Business
March 30 2011 - 00:03

Universities Make More Engineers, Fewer Lawyers

President Dmitry Medvedev addressing students at Moscow’s Energy Institute on Tuesday.

President Dmitry Medvedev addressing students at Moscow’s Energy Institute on Tuesday.

Dmitry Astakhov

Asia and Russia will outpace universities in the rest of the world in producing petroleum engineers as national oil companies step up recruiting, Schlumberger's business consulting unit said.

Four-fifths of the world's oil engineer graduates will come from Asia and from former Soviet states, with China alone accounting for 30 percent, Schlumberger said in its Oil & Gas HR Benchmark survey published in Paris on Tuesday. The industry will lose about 5,000 engineers by 2014 as the generation hired before cuts in the 1980s retires.

"There are real regional tensions as Brazil and the Middle East don't produce enough engineers" for the size of their industries, Antoine Rostand, managing director of Schlumberger Business Consulting, said in a telephone interview. "People joining the industry now will have a lot of opportunities to grow very fast."

Oil and gas production in Asia and Russia tends to be more labor-intensive than in other regions with more developed industries, partly accounting for the higher number of graduates, Rostand said. The "big crew change" from the loss of more experienced engineers may lead to delays in projects because of staffing issues, the report showed.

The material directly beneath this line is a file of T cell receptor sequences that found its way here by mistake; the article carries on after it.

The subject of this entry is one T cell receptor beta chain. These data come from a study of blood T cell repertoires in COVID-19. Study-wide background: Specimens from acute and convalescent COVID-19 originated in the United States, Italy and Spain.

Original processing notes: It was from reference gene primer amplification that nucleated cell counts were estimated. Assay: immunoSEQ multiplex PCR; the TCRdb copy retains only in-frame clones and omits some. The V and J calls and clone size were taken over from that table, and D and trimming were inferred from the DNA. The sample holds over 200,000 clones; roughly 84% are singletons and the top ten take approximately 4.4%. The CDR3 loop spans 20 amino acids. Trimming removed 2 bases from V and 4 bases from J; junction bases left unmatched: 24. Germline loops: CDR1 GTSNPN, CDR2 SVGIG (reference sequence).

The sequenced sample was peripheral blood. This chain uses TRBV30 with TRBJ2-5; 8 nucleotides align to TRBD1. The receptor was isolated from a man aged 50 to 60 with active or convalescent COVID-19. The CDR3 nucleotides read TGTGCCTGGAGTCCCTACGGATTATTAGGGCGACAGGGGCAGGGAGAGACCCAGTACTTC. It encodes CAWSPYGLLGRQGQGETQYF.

Presidential aide Arkady Dvorkovich, speaking at a briefing at RIA-Novosti on Tuesday, a day before President Dmitry Medvedev is supposed to discuss technical education at a meeting in Magnitogorsk, said the government intends to reduce funding for education in the humanities in favor of training greater numbers of engineers and technical specialists.

"All the money is in the system already," Dvorkovich said, RIA-Novosti reported. "As for increasing financing for specialists, … fewer economists and lawyers are being trained, especially in technical schools and, naturally, the money freed up is being directed to increasing financing for technical specialists."

Dvorkovich said the government intends to grant "a considerable number of greatly raised stipends" to students to encourage them to pursue engineering and technical careers. He said the expanded funding would be made available to the best students in certain departments.

(MT, Bloomberg)

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